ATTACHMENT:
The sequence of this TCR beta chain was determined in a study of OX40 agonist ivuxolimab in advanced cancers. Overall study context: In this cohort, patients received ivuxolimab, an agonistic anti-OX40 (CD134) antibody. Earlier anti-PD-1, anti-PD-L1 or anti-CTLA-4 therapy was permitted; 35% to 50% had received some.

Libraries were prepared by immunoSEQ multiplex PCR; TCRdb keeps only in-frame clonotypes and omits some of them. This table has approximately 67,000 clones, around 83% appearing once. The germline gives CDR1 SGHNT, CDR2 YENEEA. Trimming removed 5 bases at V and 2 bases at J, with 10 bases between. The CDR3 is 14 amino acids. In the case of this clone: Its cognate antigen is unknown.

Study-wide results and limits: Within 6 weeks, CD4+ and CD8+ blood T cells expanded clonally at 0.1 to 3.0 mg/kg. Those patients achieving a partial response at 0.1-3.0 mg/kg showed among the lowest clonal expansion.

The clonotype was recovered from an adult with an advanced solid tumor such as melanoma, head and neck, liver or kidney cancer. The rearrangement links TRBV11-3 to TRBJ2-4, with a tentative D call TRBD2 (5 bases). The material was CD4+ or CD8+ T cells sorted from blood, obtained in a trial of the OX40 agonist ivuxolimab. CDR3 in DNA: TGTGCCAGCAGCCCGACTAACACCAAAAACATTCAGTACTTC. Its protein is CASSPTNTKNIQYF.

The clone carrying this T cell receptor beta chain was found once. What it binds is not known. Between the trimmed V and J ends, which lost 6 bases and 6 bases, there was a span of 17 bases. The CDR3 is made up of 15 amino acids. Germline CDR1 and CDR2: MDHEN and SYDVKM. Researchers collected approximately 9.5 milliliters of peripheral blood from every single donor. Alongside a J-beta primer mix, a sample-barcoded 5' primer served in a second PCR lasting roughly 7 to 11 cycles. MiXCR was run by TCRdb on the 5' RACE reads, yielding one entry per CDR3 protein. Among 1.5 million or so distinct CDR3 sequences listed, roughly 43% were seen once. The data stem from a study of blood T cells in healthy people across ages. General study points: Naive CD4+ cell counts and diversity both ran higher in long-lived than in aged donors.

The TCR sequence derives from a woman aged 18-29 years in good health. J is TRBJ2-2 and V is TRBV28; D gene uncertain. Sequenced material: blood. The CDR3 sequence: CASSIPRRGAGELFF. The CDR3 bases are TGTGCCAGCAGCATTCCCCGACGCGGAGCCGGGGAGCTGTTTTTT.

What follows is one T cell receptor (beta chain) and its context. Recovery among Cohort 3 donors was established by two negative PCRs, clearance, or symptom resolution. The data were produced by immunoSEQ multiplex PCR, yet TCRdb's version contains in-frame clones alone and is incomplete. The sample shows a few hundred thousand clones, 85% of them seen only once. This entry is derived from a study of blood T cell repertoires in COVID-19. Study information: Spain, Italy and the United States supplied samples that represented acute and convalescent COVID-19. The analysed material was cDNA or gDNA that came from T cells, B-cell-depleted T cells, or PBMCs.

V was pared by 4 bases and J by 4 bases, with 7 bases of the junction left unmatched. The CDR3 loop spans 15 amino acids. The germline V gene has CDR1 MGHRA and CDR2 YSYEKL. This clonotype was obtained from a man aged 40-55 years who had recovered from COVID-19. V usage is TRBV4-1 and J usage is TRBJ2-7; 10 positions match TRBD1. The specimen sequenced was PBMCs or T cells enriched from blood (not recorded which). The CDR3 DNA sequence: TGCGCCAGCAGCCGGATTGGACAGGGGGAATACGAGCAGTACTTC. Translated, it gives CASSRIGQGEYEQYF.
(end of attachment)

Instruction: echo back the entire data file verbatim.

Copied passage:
The sequence of this TCR beta chain was determined in a study of OX40 agonist ivuxolimab in advanced cancers. Overall study context: In this cohort, patients received ivuxolimab, an agonistic anti-OX40 (CD134) antibody. Earlier anti-PD-1, anti-PD-L1 or anti-CTLA-4 therapy was permitted; 35% to 50% had received some.

Libraries were prepared by immunoSEQ multiplex PCR; TCRdb keeps only in-frame clonotypes and omits some of them. This table has approximately 67,000 clones, around 83% appearing once. The germline gives CDR1 SGHNT, CDR2 YENEEA. Trimming removed 5 bases at V and 2 bases at J, with 10 bases between. The CDR3 is 14 amino acids. In the case of this clone: Its cognate antigen is unknown.

Study-wide results and limits: Within 6 weeks, CD4+ and CD8+ blood T cells expanded clonally at 0.1 to 3.0 mg/kg. Those patients achieving a partial response at 0.1-3.0 mg/kg showed among the lowest clonal expansion.

The clonotype was recovered from an adult with an advanced solid tumor such as melanoma, head and neck, liver or kidney cancer. The rearrangement links TRBV11-3 to TRBJ2-4, with a tentative D call TRBD2 (5 bases). The material was CD4+ or CD8+ T cells sorted from blood, obtained in a trial of the OX40 agonist ivuxolimab. CDR3 in DNA: TGTGCCAGCAGCCCGACTAACACCAAAAACATTCAGTACTTC. Its protein is CASSPTNTKNIQYF.

The clone carrying this T cell receptor beta chain was found once. What it binds is not known. Between the trimmed V and J ends, which lost 6 bases and 6 bases, there was a span of 17 bases. The CDR3 is made up of 15 amino acids. Germline CDR1 and CDR2: MDHEN and SYDVKM. Researchers collected approximately 9.5 milliliters of peripheral blood from every single donor. Alongside a J-beta primer mix, a sample-barcoded 5' primer served in a second PCR lasting roughly 7 to 11 cycles. MiXCR was run by TCRdb on the 5' RACE reads, yielding one entry per CDR3 protein. Among 1.5 million or so distinct CDR3 sequences listed, roughly 43% were seen once. The data stem from a study of blood T cells in healthy people across ages. General study points: Naive CD4+ cell counts and diversity both ran higher in long-lived than in aged donors.

The TCR sequence derives from a woman aged 18-29 years in good health. J is TRBJ2-2 and V is TRBV28; D gene uncertain. Sequenced material: blood. The CDR3 sequence: CASSIPRRGAGELFF. The CDR3 bases are TGTGCCAGCAGCATTCCCCGACGCGGAGCCGGGGAGCTGTTTTTT.

What follows is one T cell receptor (beta chain) and its context. Recovery among Cohort 3 donors was established by two negative PCRs, clearance, or symptom resolution. The data were produced by immunoSEQ multiplex PCR, yet TCRdb's version contains in-frame clones alone and is incomplete. The sample shows a few hundred thousand clones, 85% of them seen only once. This entry is derived from a study of blood T cell repertoires in COVID-19. Study information: Spain, Italy and the United States supplied samples that represented acute and convalescent COVID-19. The analysed material was cDNA or gDNA that came from T cells, B-cell-depleted T cells, or PBMCs.

V was pared by 4 bases and J by 4 bases, with 7 bases of the junction left unmatched. The CDR3 loop spans 15 amino acids. The germline V gene has CDR1 MGHRA and CDR2 YSYEKL. This clonotype was obtained from a man aged 40-55 years who had recovered from COVID-19. V usage is TRBV4-1 and J usage is TRBJ2-7; 10 positions match TRBD1. The specimen sequenced was PBMCs or T cells enriched from blood (not recorded which). The CDR3 DNA sequence: TGCGCCAGCAGCCGGATTGGACAGGGGGAATACGAGCAGTACTTC. Translated, it gives CASSRIGQGEYEQYF.